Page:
Nari Ward: In Large Part

March 19, 2016

I get inspired by things that don’t fit in (Nari Ward, Spirit of the Street, Financial Times, December 4, 2015).

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Photo: Nari Ward, Iron Heavens, 1995 (oven pans and burnt wooden bats)  in www.aestheticamagazine.com

Ward’s dramatic sculptural installations are composed of systematically collected material from his urban neighborhood. By revealing the numerous emotions inherent within found everyday objects, Ward’s works examine issues surrounding race, poverty, and consumer culture (nariwardstudio.com).

Nari Ward’s giant productions of found and reassembled objects are larger than life, despite being composed of everyday materials. He executes large scale physical constructions to evoke an experience of resonance within the reconfiguration of daily existence. His artistic residence is New York (although Jamaican-born) and the repercussions of his art are significant for all kinds of places and for all people. Ward explores the power of objects, their social formation, and their significance as cultural icons. He encounters chosen items and makes them other worldly, despite them being firmly entrenched within the crafting of human experience. His practical manipulation of matter is executed through labouring with a material. Each element holds an impression of his bodily contact, the personal markings of time spent in connection.

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Photo: Artist Nari Ward on His Latest New York Show, http://www.architecturaldigest.com, November 2, 2015

It’s all about engaging emotions. I want to take that energy and propel it into some other form (Artist Nari Ward on His Latest New York Show, http://www.architecturaldigest.com, text by Thessaly La Force, November 2, 2015).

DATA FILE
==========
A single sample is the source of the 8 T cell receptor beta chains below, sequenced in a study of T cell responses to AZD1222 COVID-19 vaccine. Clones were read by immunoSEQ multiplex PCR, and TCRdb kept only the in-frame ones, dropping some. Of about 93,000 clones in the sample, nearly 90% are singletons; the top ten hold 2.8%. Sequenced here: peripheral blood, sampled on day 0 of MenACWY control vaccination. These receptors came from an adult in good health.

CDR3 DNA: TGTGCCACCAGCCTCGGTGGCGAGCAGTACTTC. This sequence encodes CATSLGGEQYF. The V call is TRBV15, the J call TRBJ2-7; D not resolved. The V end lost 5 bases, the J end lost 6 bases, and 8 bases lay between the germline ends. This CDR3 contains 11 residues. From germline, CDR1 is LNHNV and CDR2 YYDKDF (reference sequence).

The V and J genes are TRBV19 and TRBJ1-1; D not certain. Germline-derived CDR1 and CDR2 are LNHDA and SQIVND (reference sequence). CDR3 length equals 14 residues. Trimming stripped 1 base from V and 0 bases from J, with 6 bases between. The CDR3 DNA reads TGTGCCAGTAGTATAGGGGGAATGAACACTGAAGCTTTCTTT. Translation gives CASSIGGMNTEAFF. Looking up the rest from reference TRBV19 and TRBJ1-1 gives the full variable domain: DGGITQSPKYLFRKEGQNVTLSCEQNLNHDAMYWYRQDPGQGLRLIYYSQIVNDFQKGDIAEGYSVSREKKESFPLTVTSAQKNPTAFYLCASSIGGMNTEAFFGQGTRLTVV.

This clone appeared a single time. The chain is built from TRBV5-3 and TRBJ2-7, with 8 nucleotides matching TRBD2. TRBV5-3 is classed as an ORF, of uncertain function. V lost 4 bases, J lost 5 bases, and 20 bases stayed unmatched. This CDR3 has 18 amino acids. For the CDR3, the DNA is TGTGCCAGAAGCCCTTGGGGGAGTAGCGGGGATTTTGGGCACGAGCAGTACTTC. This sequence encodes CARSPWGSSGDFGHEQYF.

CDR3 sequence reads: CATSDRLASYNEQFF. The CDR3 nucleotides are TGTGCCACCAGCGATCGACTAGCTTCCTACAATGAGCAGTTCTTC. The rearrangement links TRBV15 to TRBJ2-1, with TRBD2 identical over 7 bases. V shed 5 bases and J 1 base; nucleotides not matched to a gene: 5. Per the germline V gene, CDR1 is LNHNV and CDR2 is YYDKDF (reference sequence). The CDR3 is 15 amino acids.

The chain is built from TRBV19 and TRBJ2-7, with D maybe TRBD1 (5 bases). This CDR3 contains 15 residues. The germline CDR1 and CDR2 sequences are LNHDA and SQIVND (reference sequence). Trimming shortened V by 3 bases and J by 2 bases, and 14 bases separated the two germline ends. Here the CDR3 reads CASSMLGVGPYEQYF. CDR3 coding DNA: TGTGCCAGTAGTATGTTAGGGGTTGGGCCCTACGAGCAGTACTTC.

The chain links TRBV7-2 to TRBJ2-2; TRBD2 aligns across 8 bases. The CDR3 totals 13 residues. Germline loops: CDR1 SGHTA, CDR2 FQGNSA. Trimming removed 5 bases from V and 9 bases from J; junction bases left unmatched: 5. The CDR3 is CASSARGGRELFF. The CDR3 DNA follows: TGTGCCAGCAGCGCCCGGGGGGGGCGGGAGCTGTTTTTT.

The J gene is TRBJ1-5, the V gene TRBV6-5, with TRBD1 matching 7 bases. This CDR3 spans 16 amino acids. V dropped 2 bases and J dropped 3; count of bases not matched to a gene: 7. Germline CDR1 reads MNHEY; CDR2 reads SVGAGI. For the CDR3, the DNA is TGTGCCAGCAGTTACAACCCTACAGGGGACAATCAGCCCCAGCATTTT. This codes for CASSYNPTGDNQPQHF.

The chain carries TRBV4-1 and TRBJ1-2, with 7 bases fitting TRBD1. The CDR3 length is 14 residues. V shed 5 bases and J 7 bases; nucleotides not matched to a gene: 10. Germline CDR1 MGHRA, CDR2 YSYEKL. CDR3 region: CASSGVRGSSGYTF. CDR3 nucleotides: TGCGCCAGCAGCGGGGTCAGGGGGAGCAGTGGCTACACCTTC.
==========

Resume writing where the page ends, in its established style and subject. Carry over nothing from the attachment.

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Photo: Nari Ward, Saviour, 1996 (garbage bags, cloth, bottles, shopping carts, mirror, chair, clocks) Pérez Art Museum, Miami

I need that mind/body connection that happens with labour and repetition. You get lost in it to the point where ideas come to you (Nari Ward, Spirit of the Street, Financial Times, December 4, 2015)

Ward’s example is a call for art therapists to thing “big” in regards to reassembling found and domestic finds. The objects compose a collection, a diary of events related to finding materials and also importing a sense of personal significance, where ordinary becomes something else. The installation of these large works reside within a locality, each piece a strident voice proclaiming an occupation of space and a demonstration of personal and social issues. Within art therapy putting ourselves out there can become a commitment to large scale exposure, not to be missed.

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